Writing

Intent:  

At Hunningley Primary Academy, writing is a crucial part of our curriculum with very strong links to our reading curriculum. It is our expectation that every child will leave our school with the skills of a proficient writer who is able to express their thoughts and ideas confidently and creatively thorough the use of the written word. Our aim is to create writers who have the following skills:

  • the ability to write with fluency, stamina
  • can write for a particular purpose taking into account the audience the writing is intended for
  • can imitate the language, structure and punctuation devices used in effective writing models
  • can use an extensive bank of vocabulary and an excellent knowledge of writing techniques with which to communicate the written word with an appropriate authorial voice and tone
  • can display excellent transcription skills that ensure their writing is well presented, punctuated, and spelt correctly.
  • Can review, edit and proof-read their writing so that every piece of writing they produce is to the best of their ability and better than the last. 

 

Our writing curriculum is also planned in a way which promotes the cultural capital of all our children. We enhance our curriculum, especially for the most disadvantaged, by providing opportunities to write for a diverse range of opportunities including those which allow pupils to write about:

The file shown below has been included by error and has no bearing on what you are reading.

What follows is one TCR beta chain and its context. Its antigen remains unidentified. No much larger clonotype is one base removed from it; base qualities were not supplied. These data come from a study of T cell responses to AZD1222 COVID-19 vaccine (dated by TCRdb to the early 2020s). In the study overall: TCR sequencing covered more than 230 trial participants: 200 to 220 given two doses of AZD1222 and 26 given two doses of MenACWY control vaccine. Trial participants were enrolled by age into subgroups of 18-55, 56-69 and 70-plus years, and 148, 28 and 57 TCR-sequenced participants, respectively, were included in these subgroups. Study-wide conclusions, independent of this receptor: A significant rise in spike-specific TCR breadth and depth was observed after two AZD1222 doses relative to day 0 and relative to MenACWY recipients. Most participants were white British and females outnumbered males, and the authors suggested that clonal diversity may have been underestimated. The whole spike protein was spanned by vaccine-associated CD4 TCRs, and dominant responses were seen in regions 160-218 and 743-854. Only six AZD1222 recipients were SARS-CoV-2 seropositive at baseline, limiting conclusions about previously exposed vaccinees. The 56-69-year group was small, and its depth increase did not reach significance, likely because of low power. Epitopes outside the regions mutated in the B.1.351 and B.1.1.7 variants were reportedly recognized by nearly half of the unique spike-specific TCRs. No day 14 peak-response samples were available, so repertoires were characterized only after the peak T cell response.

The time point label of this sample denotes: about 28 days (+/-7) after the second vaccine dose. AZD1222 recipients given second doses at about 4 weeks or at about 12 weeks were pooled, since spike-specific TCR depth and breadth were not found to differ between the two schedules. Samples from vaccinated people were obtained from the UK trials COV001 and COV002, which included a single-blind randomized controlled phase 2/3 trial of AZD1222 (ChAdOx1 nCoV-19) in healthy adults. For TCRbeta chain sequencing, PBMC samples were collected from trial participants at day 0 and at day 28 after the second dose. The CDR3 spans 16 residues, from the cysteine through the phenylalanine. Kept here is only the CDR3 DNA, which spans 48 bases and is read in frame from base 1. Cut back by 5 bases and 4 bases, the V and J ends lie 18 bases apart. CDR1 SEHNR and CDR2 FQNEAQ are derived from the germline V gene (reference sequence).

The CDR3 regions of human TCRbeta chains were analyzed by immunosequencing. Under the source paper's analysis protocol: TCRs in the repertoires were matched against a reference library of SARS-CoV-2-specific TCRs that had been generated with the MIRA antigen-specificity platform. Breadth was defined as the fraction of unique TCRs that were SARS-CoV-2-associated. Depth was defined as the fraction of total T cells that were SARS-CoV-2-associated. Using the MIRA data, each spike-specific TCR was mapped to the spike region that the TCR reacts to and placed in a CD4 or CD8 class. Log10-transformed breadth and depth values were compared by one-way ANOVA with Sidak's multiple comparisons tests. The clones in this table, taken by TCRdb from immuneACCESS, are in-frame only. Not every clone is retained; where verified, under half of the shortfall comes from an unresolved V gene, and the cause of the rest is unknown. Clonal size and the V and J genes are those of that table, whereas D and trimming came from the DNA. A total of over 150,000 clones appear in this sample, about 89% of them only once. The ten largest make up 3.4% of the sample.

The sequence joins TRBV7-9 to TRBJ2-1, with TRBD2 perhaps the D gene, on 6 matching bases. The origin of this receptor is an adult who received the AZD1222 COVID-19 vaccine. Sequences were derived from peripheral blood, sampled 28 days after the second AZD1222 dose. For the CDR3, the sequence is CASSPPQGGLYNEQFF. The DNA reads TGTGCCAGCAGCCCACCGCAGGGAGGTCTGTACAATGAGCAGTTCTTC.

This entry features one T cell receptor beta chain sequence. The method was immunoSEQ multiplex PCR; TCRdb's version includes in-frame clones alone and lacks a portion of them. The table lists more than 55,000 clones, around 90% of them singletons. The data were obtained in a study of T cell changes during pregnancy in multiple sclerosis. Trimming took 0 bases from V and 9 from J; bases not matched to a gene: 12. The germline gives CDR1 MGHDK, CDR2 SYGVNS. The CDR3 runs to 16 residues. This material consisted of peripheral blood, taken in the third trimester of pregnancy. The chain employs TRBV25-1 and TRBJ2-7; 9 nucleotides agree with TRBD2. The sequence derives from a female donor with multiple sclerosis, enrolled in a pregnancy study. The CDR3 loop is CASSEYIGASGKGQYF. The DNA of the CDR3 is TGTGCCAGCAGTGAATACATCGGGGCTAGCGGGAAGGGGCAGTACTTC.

• influential and inspirational figures,
  • people similar to themselves,
  • people and places from different cultures
  • historical concepts
  • current topics of interest and debate
  • Each year we plan to provide opportunities for pupils to take part in external writing opportunities and competitions

Implementation 

At Hunningley Primary Academy, we ensure that our reading curriculum intrinsically links with our writing curriculum so as to give pupils the maximum opportunities for developing a strong awareness of the reason for writing, audience, features and tone (RAFT) required to write effectively across a range of genres.

We use the United Learning English plans for each year group as a source for our ideas and follow the sequence in the long-term plan.

Two weeks prior to starting the unit, staff begin immersing pupils in the text type during their reading sessions. This is to give children ideas and expose them to the features of the text type, grammar features while building a bank of vocabulary.  We ensure that whatever we want the pupils to demonstrate in their own writing, is present in the texts and other reading examples used in the immersion phase.

 

The Process

The whole process is responsive to what the pupils are writing and thinking on a day to day basis as teachers deliver each unit.

Phase 1: Reading Immersion – 2 weeks prior to starting

Phase 2: The Hook

Lesson 1: The Hook. Could be pictures, dressing up, treasure chest with clues, video clips, scavenger hunts picking up clues, teacher in role as someone from the text, hot seating all in an attempt to hook them in to the text so that they are interested and engaged and have some of the back story needed to understand the text.

Phase 3: RAFT (Reason for writing/Role of writer, Audience, Features, Tone)

Lesson 2/3/4: RAFT. Look at different examples of the text type. These will exemplify all or part of the RAFT. Pupils must unpick the text to identify the aspects of the RAFT themselves. This process, although guided by the teacher who knows exactly what to notice, needs to be an investigative process for the children, they have to work to find the RAFT features.